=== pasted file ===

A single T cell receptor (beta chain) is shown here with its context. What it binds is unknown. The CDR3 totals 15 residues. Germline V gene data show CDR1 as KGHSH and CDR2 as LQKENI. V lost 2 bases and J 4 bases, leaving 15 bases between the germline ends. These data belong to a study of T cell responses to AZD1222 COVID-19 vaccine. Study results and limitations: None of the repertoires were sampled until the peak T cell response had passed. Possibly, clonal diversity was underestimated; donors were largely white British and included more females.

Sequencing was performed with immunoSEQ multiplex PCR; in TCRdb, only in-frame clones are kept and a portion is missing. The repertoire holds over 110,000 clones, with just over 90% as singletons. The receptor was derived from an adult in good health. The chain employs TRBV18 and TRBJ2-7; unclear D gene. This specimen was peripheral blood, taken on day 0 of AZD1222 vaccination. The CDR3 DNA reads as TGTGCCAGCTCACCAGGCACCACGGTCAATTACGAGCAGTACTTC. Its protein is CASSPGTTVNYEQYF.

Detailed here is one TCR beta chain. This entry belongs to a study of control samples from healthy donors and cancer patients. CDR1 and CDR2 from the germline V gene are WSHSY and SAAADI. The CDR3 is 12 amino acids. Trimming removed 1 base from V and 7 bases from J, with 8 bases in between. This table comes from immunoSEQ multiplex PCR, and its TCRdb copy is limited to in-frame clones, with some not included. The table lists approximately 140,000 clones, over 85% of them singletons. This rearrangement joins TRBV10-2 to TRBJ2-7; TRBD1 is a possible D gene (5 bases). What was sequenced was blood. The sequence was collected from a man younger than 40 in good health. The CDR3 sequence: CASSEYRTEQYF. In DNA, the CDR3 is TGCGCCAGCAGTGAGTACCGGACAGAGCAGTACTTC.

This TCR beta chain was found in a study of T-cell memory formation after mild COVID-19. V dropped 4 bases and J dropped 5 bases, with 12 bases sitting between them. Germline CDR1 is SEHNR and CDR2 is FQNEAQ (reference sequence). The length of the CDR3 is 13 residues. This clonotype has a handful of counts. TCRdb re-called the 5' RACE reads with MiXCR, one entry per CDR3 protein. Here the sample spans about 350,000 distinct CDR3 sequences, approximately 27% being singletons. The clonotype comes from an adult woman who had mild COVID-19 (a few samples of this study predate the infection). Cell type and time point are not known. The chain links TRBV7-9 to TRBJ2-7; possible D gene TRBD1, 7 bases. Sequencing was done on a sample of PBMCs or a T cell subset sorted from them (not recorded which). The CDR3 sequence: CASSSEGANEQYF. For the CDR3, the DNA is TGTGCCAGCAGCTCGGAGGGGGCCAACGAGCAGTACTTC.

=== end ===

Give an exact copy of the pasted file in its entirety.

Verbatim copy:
A single T cell receptor (beta chain) is shown here with its context. What it binds is unknown. The CDR3 totals 15 residues. Germline V gene data show CDR1 as KGHSH and CDR2 as LQKENI. V lost 2 bases and J 4 bases, leaving 15 bases between the germline ends. These data belong to a study of T cell responses to AZD1222 COVID-19 vaccine. Study results and limitations: None of the repertoires were sampled until the peak T cell response had passed. Possibly, clonal diversity was underestimated; donors were largely white British and included more females.

Sequencing was performed with immunoSEQ multiplex PCR; in TCRdb, only in-frame clones are kept and a portion is missing. The repertoire holds over 110,000 clones, with just over 90% as singletons. The receptor was derived from an adult in good health. The chain employs TRBV18 and TRBJ2-7; unclear D gene. This specimen was peripheral blood, taken on day 0 of AZD1222 vaccination. The CDR3 DNA reads as TGTGCCAGCTCACCAGGCACCACGGTCAATTACGAGCAGTACTTC. Its protein is CASSPGTTVNYEQYF.

Detailed here is one TCR beta chain. This entry belongs to a study of control samples from healthy donors and cancer patients. CDR1 and CDR2 from the germline V gene are WSHSY and SAAADI. The CDR3 is 12 amino acids. Trimming removed 1 base from V and 7 bases from J, with 8 bases in between. This table comes from immunoSEQ multiplex PCR, and its TCRdb copy is limited to in-frame clones, with some not included. The table lists approximately 140,000 clones, over 85% of them singletons. This rearrangement joins TRBV10-2 to TRBJ2-7; TRBD1 is a possible D gene (5 bases). What was sequenced was blood. The sequence was collected from a man younger than 40 in good health. The CDR3 sequence: CASSEYRTEQYF. In DNA, the CDR3 is TGCGCCAGCAGTGAGTACCGGACAGAGCAGTACTTC.

This TCR beta chain was found in a study of T-cell memory formation after mild COVID-19. V dropped 4 bases and J dropped 5 bases, with 12 bases sitting between them. Germline CDR1 is SEHNR and CDR2 is FQNEAQ (reference sequence). The length of the CDR3 is 13 residues. This clonotype has a handful of counts. TCRdb re-called the 5' RACE reads with MiXCR, one entry per CDR3 protein. Here the sample spans about 350,000 distinct CDR3 sequences, approximately 27% being singletons. The clonotype comes from an adult woman who had mild COVID-19 (a few samples of this study predate the infection). Cell type and time point are not known. The chain links TRBV7-9 to TRBJ2-7; possible D gene TRBD1, 7 bases. Sequencing was done on a sample of PBMCs or a T cell subset sorted from them (not recorded which). The CDR3 sequence: CASSSEGANEQYF. For the CDR3, the DNA is TGTGCCAGCAGCTCGGAGGGGGCCAACGAGCAGTACTTC.